At the trial the prosecuting attorney made an opening argument after the evidence had been submitted, whereupon the defendant waived argument. The State then asked leave to make an 1. additional argument and leave was granted over the objection of appellant. The Indiana statute, which provides the order of proceedings in the trial of criminal cases (§ 9-1805, Fourth, Burns' 1942 Replacement) stipulates that if, after the prosecuting attorney has made his opening argument, the defendant refuses to argue the case then the opening argument of the prosecuting attorney shall be the only argument allowed in the case. The second argument by the State after the defendant had refused to argue the case violated this statute, which appellant, when he waived argument, had a right to expect would be observed by the State and by the court. This situation falls within Hamke v. State (1920), 189 Ind. 533, 127 N.E. 407, wherein permission to the State to make a second argument after the defendant had waived argument was held to be reversible error. Appellee attempts to distinguish this case from the case before us on the ground that the Hamke case was a jury trial, whereas the case before us was tried by the court without a jury. The statute, however, upon its face negatives this distinction. Clause Fourth of § 9-1805 refers specifically to cases submitted to court or jury, so that the provisions for order and number of arguments apply alike to cases being tried before the court and cases being tried before a jury.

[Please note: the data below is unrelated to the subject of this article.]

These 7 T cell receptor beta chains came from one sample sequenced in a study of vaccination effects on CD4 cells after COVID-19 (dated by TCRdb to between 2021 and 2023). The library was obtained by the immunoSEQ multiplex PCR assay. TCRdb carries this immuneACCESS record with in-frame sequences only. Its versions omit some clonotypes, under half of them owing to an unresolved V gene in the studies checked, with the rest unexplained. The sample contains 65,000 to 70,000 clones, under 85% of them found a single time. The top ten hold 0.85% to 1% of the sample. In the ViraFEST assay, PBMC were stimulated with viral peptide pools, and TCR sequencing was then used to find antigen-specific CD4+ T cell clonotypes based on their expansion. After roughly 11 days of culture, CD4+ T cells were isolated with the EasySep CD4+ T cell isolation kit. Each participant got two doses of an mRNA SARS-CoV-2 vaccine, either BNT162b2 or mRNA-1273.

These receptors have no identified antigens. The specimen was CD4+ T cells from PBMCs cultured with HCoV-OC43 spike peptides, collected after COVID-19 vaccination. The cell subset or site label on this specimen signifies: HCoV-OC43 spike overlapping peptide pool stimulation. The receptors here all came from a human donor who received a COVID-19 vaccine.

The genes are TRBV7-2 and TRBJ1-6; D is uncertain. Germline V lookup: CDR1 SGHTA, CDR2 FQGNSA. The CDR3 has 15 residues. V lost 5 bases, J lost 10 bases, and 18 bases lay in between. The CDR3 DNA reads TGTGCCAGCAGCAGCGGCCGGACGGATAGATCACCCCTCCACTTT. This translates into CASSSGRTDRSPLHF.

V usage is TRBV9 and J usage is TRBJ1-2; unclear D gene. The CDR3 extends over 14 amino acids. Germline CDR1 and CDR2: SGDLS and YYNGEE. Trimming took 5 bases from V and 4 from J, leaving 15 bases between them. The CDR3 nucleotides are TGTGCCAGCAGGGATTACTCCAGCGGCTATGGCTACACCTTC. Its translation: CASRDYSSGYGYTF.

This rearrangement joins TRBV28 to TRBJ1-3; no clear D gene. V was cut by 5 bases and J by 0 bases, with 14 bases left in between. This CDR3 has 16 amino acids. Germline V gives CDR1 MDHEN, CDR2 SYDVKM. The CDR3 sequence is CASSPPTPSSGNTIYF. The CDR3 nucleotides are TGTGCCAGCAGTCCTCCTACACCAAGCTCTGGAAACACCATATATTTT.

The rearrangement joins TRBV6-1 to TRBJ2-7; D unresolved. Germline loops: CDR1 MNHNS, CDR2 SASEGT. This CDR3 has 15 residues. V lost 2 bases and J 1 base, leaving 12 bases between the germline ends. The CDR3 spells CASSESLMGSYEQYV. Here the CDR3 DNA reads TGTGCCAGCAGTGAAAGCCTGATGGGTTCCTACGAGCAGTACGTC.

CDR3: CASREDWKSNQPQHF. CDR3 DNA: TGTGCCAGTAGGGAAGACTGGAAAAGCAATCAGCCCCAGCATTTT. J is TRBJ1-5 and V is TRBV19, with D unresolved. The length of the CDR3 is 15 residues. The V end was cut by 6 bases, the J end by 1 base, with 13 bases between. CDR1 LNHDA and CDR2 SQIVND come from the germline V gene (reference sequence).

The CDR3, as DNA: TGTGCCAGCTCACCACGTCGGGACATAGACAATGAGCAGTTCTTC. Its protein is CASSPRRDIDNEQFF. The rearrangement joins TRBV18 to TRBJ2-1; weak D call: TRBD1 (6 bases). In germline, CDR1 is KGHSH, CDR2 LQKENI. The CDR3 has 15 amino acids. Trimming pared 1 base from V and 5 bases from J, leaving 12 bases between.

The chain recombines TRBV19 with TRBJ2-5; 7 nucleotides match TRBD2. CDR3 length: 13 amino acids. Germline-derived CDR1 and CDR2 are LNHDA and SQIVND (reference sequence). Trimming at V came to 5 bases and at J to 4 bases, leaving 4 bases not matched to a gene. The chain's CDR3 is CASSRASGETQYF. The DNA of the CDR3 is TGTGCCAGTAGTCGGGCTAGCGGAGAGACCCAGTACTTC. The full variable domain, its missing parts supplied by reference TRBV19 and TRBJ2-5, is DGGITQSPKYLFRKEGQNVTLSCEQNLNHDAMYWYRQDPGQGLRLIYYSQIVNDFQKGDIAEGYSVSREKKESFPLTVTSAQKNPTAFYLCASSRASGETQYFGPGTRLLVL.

For error in permitting the State to make a second argument the case will be reversed. There will remain, however, alleged error in overruling appellant's motion to 2. quash the indictment and that question should be disposed of before remanding the case for retrial. The motion to quash is based upon the ground that the statute defining grand larceny, which appellant was charged with violating, is unconstitutional in that it does not require that the acts constituting the offense be done feloniously. The statute reads, "Whoever steals, takes, carries, leads, or drives away the personal goods of another . . . is guilty of grand larceny, . . ." The penalty prescribed is a fine of not more than $500, and imprisonment for not less than one year nor more than ten years and that the defendant be disfranchised and rendered incapable of holding any office of trust or profit for any definite period. Appellant argues that this statute violates the provision of the Indiana Constitution which requires that all penalties shall be proportioned to the nature of the offense. Their thought is that the statute does not make felonious intent an ingredient of the offense and that the penalty prescribed is excessive for an offense not involving felonious intent. It is true that all criminal offenses in Indiana are statutory and that the present statute defining grand larceny does not use the word "feloniously."